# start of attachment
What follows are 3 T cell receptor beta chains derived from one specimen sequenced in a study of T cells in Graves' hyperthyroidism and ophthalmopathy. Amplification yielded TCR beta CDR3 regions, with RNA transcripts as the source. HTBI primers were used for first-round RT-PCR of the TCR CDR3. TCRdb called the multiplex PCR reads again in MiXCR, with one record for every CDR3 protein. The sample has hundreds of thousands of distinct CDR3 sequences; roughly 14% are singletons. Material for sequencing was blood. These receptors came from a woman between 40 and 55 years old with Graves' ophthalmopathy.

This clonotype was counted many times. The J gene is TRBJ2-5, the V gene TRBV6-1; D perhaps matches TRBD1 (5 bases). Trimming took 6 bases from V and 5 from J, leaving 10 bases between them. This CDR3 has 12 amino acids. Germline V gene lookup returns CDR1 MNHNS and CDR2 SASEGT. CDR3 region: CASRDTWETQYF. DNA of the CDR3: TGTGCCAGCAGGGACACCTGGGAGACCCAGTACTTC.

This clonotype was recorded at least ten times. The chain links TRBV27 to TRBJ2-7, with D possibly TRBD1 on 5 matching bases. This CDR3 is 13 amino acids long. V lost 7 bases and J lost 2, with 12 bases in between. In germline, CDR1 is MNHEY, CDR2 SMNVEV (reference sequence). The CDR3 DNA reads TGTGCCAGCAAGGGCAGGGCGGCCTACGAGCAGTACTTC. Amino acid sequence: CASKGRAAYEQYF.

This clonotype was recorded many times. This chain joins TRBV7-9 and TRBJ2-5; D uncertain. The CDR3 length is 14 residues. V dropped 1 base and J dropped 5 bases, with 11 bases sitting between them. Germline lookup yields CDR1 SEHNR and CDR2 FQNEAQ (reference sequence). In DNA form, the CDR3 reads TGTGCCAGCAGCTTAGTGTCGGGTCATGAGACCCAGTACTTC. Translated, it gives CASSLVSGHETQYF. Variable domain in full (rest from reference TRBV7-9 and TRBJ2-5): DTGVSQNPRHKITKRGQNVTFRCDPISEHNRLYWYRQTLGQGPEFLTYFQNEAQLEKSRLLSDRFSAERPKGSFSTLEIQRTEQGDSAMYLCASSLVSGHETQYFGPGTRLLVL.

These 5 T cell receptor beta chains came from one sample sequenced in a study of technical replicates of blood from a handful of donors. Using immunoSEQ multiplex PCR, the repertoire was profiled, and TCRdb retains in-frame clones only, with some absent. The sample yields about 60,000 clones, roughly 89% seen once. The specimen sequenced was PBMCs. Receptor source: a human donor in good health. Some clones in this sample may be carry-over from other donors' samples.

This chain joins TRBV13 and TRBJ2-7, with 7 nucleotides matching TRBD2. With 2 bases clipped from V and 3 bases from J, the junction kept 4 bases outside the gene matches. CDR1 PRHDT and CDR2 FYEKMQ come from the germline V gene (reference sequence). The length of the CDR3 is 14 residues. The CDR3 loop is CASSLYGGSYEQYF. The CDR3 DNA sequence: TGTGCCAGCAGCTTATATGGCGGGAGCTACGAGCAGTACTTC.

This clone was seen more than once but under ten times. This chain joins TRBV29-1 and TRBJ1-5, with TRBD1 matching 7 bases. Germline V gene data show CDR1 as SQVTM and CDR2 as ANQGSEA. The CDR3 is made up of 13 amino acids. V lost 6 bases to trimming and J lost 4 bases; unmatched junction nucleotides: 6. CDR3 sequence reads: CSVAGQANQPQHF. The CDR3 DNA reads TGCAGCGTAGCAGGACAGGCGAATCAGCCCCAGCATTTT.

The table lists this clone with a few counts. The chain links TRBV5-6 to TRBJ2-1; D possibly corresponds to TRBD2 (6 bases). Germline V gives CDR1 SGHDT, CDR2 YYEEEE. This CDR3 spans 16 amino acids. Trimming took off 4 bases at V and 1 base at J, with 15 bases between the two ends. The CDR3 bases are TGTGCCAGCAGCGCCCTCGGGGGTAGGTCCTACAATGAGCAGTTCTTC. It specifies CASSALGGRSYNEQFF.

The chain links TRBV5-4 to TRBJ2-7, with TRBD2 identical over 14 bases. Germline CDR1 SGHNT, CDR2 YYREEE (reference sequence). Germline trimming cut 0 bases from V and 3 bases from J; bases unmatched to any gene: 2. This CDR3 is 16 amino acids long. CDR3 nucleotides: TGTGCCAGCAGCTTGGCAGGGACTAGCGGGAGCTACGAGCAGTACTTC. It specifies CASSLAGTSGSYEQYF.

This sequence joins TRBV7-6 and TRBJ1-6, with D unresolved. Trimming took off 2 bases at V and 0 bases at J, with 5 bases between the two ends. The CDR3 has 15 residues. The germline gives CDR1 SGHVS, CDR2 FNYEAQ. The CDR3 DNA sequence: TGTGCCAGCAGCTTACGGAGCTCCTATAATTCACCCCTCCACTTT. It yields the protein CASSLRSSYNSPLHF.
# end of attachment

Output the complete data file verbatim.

What follows are 3 T cell receptor beta chains derived from one specimen sequenced in a study of T cells in Graves' hyperthyroidism and ophthalmopathy. Amplification yielded TCR beta CDR3 regions, with RNA transcripts as the source. HTBI primers were used for first-round RT-PCR of the TCR CDR3. TCRdb called the multiplex PCR reads again in MiXCR, with one record for every CDR3 protein. The sample has hundreds of thousands of distinct CDR3 sequences; roughly 14% are singletons. Material for sequencing was blood. These receptors came from a woman between 40 and 55 years old with Graves' ophthalmopathy.

This clonotype was counted many times. The J gene is TRBJ2-5, the V gene TRBV6-1; D perhaps matches TRBD1 (5 bases). Trimming took 6 bases from V and 5 from J, leaving 10 bases between them. This CDR3 has 12 amino acids. Germline V gene lookup returns CDR1 MNHNS and CDR2 SASEGT. CDR3 region: CASRDTWETQYF. DNA of the CDR3: TGTGCCAGCAGGGACACCTGGGAGACCCAGTACTTC.

This clonotype was recorded at least ten times. The chain links TRBV27 to TRBJ2-7, with D possibly TRBD1 on 5 matching bases. This CDR3 is 13 amino acids long. V lost 7 bases and J lost 2, with 12 bases in between. In germline, CDR1 is MNHEY, CDR2 SMNVEV (reference sequence). The CDR3 DNA reads TGTGCCAGCAAGGGCAGGGCGGCCTACGAGCAGTACTTC. Amino acid sequence: CASKGRAAYEQYF.

This clonotype was recorded many times. This chain joins TRBV7-9 and TRBJ2-5; D uncertain. The CDR3 length is 14 residues. V dropped 1 base and J dropped 5 bases, with 11 bases sitting between them. Germline lookup yields CDR1 SEHNR and CDR2 FQNEAQ (reference sequence). In DNA form, the CDR3 reads TGTGCCAGCAGCTTAGTGTCGGGTCATGAGACCCAGTACTTC. Translated, it gives CASSLVSGHETQYF. Variable domain in full (rest from reference TRBV7-9 and TRBJ2-5): DTGVSQNPRHKITKRGQNVTFRCDPISEHNRLYWYRQTLGQGPEFLTYFQNEAQLEKSRLLSDRFSAERPKGSFSTLEIQRTEQGDSAMYLCASSLVSGHETQYFGPGTRLLVL.

These 5 T cell receptor beta chains came from one sample sequenced in a study of technical replicates of blood from a handful of donors. Using immunoSEQ multiplex PCR, the repertoire was profiled, and TCRdb retains in-frame clones only, with some absent. The sample yields about 60,000 clones, roughly 89% seen once. The specimen sequenced was PBMCs. Receptor source: a human donor in good health. Some clones in this sample may be carry-over from other donors' samples.

This chain joins TRBV13 and TRBJ2-7, with 7 nucleotides matching TRBD2. With 2 bases clipped from V and 3 bases from J, the junction kept 4 bases outside the gene matches. CDR1 PRHDT and CDR2 FYEKMQ come from the germline V gene (reference sequence). The length of the CDR3 is 14 residues. The CDR3 loop is CASSLYGGSYEQYF. The CDR3 DNA sequence: TGTGCCAGCAGCTTATATGGCGGGAGCTACGAGCAGTACTTC.

This clone was seen more than once but under ten times. This chain joins TRBV29-1 and TRBJ1-5, with TRBD1 matching 7 bases. Germline V gene data show CDR1 as SQVTM and CDR2 as ANQGSEA. The CDR3 is made up of 13 amino acids. V lost 6 bases to trimming and J lost 4 bases; unmatched junction nucleotides: 6. CDR3 sequence reads: CSVAGQANQPQHF. The CDR3 DNA reads TGCAGCGTAGCAGGACAGGCGAATCAGCCCCAGCATTTT.

The table lists this clone with a few counts. The chain links TRBV5-6 to TRBJ2-1; D possibly corresponds to TRBD2 (6 bases). Germline V gives CDR1 SGHDT, CDR2 YYEEEE. This CDR3 spans 16 amino acids. Trimming took off 4 bases at V and 1 base at J, with 15 bases between the two ends. The CDR3 bases are TGTGCCAGCAGCGCCCTCGGGGGTAGGTCCTACAATGAGCAGTTCTTC. It specifies CASSALGGRSYNEQFF.

The chain links TRBV5-4 to TRBJ2-7, with TRBD2 identical over 14 bases. Germline CDR1 SGHNT, CDR2 YYREEE (reference sequence). Germline trimming cut 0 bases from V and 3 bases from J; bases unmatched to any gene: 2. This CDR3 is 16 amino acids long. CDR3 nucleotides: TGTGCCAGCAGCTTGGCAGGGACTAGCGGGAGCTACGAGCAGTACTTC. It specifies CASSLAGTSGSYEQYF.

This sequence joins TRBV7-6 and TRBJ1-6, with D unresolved. Trimming took off 2 bases at V and 0 bases at J, with 5 bases between the two ends. The CDR3 has 15 residues. The germline gives CDR1 SGHVS, CDR2 FNYEAQ. The CDR3 DNA sequence: TGTGCCAGCAGCTTACGGAGCTCCTATAATTCACCCCTCCACTTT. It yields the protein CASSLRSSYNSPLHF.